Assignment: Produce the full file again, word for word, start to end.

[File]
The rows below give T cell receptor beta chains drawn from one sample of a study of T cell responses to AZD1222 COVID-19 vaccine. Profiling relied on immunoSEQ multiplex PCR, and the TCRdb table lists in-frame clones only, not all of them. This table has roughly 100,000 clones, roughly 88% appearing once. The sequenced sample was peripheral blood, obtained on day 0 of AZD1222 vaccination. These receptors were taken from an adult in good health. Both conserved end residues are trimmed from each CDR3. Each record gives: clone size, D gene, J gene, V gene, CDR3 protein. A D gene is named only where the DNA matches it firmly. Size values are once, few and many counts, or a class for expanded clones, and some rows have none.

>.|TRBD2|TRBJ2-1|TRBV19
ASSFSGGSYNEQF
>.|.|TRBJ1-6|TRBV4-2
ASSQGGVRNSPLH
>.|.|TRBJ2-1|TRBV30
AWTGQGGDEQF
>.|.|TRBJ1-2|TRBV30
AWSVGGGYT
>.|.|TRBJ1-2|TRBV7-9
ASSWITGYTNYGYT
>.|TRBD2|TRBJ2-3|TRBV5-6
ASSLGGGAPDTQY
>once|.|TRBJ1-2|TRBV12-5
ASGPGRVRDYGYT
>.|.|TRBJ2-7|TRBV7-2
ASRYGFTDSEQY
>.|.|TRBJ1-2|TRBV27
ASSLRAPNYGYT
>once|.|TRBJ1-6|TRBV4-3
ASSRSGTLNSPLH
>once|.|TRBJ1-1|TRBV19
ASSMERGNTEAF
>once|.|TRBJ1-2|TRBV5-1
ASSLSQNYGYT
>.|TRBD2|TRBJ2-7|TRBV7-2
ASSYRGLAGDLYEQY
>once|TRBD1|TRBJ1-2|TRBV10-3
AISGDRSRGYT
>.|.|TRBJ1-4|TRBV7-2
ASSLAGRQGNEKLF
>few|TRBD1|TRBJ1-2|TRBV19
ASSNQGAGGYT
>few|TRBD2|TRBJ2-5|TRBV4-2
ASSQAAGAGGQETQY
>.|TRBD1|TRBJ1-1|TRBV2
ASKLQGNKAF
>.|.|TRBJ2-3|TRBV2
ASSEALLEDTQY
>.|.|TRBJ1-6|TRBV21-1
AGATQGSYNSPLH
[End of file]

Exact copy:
The rows below give T cell receptor beta chains drawn from one sample of a study of T cell responses to AZD1222 COVID-19 vaccine. Profiling relied on immunoSEQ multiplex PCR, and the TCRdb table lists in-frame clones only, not all of them. This table has roughly 100,000 clones, roughly 88% appearing once. The sequenced sample was peripheral blood, obtained on day 0 of AZD1222 vaccination. These receptors were taken from an adult in good health. Both conserved end residues are trimmed from each CDR3. Each record gives: clone size, D gene, J gene, V gene, CDR3 protein. A D gene is named only where the DNA matches it firmly. Size values are once, few and many counts, or a class for expanded clones, and some rows have none.

>.|TRBD2|TRBJ2-1|TRBV19
ASSFSGGSYNEQF
>.|.|TRBJ1-6|TRBV4-2
ASSQGGVRNSPLH
>.|.|TRBJ2-1|TRBV30
AWTGQGGDEQF
>.|.|TRBJ1-2|TRBV30
AWSVGGGYT
>.|.|TRBJ1-2|TRBV7-9
ASSWITGYTNYGYT
>.|TRBD2|TRBJ2-3|TRBV5-6
ASSLGGGAPDTQY
>once|.|TRBJ1-2|TRBV12-5
ASGPGRVRDYGYT
>.|.|TRBJ2-7|TRBV7-2
ASRYGFTDSEQY
>.|.|TRBJ1-2|TRBV27
ASSLRAPNYGYT
>once|.|TRBJ1-6|TRBV4-3
ASSRSGTLNSPLH
>once|.|TRBJ1-1|TRBV19
ASSMERGNTEAF
>once|.|TRBJ1-2|TRBV5-1
ASSLSQNYGYT
>.|TRBD2|TRBJ2-7|TRBV7-2
ASSYRGLAGDLYEQY
>once|TRBD1|TRBJ1-2|TRBV10-3
AISGDRSRGYT
>.|.|TRBJ1-4|TRBV7-2
ASSLAGRQGNEKLF
>few|TRBD1|TRBJ1-2|TRBV19
ASSNQGAGGYT
>few|TRBD2|TRBJ2-5|TRBV4-2
ASSQAAGAGGQETQY
>.|TRBD1|TRBJ1-1|TRBV2
ASKLQGNKAF
>.|.|TRBJ2-3|TRBV2
ASSEALLEDTQY
>.|.|TRBJ1-6|TRBV21-1
AGATQGSYNSPLH